When the Fairmont The Queen Elizabeth was recently renovated in its entirety, owner Ivanhoé Cambridge decided to do away with the existing penthouse suites on the top floor of the downtown Montreal hotel.
The idea for the top floor was “if we’re going to do something that changes the perspective of the hotel, we’re going to need to use the best floor,” says Jean Pelland, principal associate at Sid Lee Architecture, part of the architectural consortium which helped Fairmont reposition the hotel.
“We wanted to change the paradigm of just putting suites on top (and) giving away that very precious floor to individuals.”
Enter Espace C2, a business meetings facility on the 21st floor created in partnership with C2 Montreal, the organization that has helped reinvent the business conference with its annual meeting in Montreal which highlights commerce and creativity.
Espace C2 is a 7,000-square-foot facility which can host up to 220 for a wide manner of events. It was built at a cost of $11 million, part of an overall $140 million renovation of the 60-year-old hotel. The 950-room Queen E reopened last summer after being closed for more than a year.
Espace C2 can host the “experiential experiences that C2 specializes in,” says Julia Cyboran, vice-president of marketing and communications at C2 Montreal.
Modular space for hosting conferences
At its centrepiece is a modular space for hosting conferences, meetings and other events, as well as smaller, modular meeting rooms. Bleacher seating can be retracted and converted into an experiential brainstorming lab, the Pool – consisting of large pools of balls people can sit in (reminiscent of Ikea playgrounds for kids).
Gridlines installed on the ceiling can be used by acrobats or for modern audio-visual equipment. And in the summer a rooftop terrace which provide guests a view of the downtown core is accessible for open-air events.
In June, Espace C2 took top award in the event spaces category at AHEAD (Awards for Hospitality, Experience and Design) Americas 2018 for hotel owners, developers, operators, architects and designers. Judges commented Espace C2 is “a fantastic adaptation to a historic building that creates a transformative experience.”
Cyboran says C2 Montreal has worked with corporations, non-profits, politicians and others who use the space to solve business problems, host team building and leadership events, or for brainstorming sessions. The goal is to “(have) your mind blown away by experiences that you wouldn’t have ever lived before.”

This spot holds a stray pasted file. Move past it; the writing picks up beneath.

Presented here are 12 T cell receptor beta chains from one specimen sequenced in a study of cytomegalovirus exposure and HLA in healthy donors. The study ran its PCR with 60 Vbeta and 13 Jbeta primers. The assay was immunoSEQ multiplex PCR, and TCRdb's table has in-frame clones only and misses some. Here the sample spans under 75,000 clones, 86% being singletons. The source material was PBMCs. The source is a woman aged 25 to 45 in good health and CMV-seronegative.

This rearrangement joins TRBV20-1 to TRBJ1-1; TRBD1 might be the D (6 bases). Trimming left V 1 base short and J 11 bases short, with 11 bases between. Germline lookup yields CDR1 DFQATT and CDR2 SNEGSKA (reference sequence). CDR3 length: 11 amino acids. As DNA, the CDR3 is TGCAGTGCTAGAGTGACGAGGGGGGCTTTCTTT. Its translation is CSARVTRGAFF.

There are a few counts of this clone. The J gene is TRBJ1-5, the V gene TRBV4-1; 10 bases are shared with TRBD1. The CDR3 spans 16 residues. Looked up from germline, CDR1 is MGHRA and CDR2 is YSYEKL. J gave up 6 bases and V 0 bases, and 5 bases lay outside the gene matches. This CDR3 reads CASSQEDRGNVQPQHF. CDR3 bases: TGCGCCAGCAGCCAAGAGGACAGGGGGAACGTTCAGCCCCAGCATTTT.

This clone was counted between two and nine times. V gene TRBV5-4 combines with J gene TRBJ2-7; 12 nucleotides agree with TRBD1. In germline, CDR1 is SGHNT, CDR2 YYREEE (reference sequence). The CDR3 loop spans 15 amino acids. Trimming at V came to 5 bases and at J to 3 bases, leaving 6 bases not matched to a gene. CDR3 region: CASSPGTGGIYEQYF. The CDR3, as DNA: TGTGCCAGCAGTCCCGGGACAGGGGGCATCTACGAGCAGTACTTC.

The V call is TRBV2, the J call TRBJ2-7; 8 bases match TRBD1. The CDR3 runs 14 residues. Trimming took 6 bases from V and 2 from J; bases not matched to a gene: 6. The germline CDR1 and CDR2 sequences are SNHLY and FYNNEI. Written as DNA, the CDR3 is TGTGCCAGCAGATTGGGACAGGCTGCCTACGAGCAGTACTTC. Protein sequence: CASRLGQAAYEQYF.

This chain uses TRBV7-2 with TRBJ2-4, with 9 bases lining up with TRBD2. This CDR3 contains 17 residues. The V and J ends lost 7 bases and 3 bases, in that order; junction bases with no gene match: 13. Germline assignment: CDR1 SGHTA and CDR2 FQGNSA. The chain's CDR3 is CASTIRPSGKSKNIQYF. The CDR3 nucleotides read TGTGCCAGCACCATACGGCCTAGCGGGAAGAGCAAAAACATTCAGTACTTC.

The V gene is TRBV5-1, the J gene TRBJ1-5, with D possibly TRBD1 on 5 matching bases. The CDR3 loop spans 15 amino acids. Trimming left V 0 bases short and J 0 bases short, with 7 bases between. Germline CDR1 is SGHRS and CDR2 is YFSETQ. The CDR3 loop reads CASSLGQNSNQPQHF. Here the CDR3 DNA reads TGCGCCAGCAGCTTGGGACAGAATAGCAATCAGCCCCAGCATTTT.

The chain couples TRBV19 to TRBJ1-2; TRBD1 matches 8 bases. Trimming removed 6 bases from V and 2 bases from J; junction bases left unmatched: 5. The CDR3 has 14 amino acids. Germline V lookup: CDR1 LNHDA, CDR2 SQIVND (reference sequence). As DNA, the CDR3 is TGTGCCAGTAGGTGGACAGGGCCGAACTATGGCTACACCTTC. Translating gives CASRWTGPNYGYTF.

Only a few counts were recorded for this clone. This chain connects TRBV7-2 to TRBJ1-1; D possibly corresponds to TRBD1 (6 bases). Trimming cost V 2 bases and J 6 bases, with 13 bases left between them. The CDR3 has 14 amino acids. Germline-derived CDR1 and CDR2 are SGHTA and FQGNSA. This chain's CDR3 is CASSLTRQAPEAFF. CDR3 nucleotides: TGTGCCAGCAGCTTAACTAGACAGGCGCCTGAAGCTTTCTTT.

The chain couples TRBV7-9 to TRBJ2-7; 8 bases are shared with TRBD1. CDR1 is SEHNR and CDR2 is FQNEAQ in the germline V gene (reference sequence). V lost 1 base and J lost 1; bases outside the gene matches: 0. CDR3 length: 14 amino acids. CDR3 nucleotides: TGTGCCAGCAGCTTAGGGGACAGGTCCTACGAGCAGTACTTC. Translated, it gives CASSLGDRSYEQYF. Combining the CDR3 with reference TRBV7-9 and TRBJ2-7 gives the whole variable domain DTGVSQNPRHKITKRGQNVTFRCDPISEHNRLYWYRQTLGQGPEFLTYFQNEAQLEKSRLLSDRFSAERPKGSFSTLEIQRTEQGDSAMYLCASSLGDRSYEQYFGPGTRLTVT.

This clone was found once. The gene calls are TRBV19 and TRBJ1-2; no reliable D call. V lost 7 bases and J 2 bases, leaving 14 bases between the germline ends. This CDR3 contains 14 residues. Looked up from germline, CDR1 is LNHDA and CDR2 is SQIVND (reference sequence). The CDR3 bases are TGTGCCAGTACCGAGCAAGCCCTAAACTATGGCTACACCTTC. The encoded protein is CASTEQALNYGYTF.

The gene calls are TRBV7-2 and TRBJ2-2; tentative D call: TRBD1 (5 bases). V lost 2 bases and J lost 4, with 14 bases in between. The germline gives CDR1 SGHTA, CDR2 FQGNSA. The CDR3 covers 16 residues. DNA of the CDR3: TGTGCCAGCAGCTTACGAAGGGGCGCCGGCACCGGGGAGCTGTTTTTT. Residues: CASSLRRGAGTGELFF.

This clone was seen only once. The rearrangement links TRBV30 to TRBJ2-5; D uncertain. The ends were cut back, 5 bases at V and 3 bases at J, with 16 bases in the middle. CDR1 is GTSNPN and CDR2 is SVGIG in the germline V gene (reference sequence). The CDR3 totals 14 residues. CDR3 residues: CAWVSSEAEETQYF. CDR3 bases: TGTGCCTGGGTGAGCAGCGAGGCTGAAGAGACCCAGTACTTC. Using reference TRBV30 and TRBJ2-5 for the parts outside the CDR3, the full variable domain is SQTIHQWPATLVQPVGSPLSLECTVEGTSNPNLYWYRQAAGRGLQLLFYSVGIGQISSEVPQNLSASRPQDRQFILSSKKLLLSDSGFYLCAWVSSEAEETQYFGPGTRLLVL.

“Business convening can change and evolve”
Founded in 2012 by Jean-Francois Bouchard, a founder of creative agency Sid Lee, and Cirque du Soleil president and CEO Daniel Lamarre, “C2 in its very young life has been able to demonstrate that business convening can change and evolve,” she says. “It doesn’t have to be about a bunch of people sitting in a room listening to a talk.”
Organizations can choose whether they wish to hire C2 Montreal to organize events at Espace C2. Food and drinks at events are provided by the hotel, which also has business facilities on the second and third floors.
The site has had several bookings weekly since it opened and was recently named one of the most Instagrammable spots in Montreal by the daily La Presse newspaper, she says.
Part of the Espace C2 vision was to re-engage with Montrealers and change the way people perceive hotels, Pelland says.
“It was a pretty complicated endeavour because you’re basically planting a conference hall on top of a hotel that was previously dedicated to only rooms. We had to strip the whole space.”
The former eight-foot ceilings were raised, the shell was exposed and a slanted glass structure built over the existing roof.
Aside from the rooftop terrace there is a small rooftop vegetable garden and a few bee hives. (A number of Fairmont hotels have rooftop gardens, including herb gardens at the Royal York in Toronto and Château Frontenac in Quebec City.)
Goal was to bring Montrealers back
Pelland says one goal of the hotel repositioning was to bring back the buzz it had with Montrealers when it first opened. A new restaurant, urban market and bar elsewhere in the hotel are doing well, he says, “but there’s always the challenges of understanding the product you have and delivering the experience that brings people back.”
Queen Elizabeth Hotel owner Ivanhoé Cambridge previously hired Sid Lee Architecture to reposition the public spaces at its Rockhill Apartments in Montreal, but “we’d never done a hotel prior to this. They gave us a blank canvas.”
Since working on the Queen E, Sid Lee has been hired by, among others, the W Montreal hotel to redo its amenities and W Toronto to redo the entire hotel.
Meanwhile, it appears the Espace C2 concept is exportable – another C2 space recently opened at the Melbourne convention centre in Australia.
“There definitely is a need to reinvent the business of convening and how meetings happen,” says Cyboran of Espace C2. “This is just the first dip in the water.”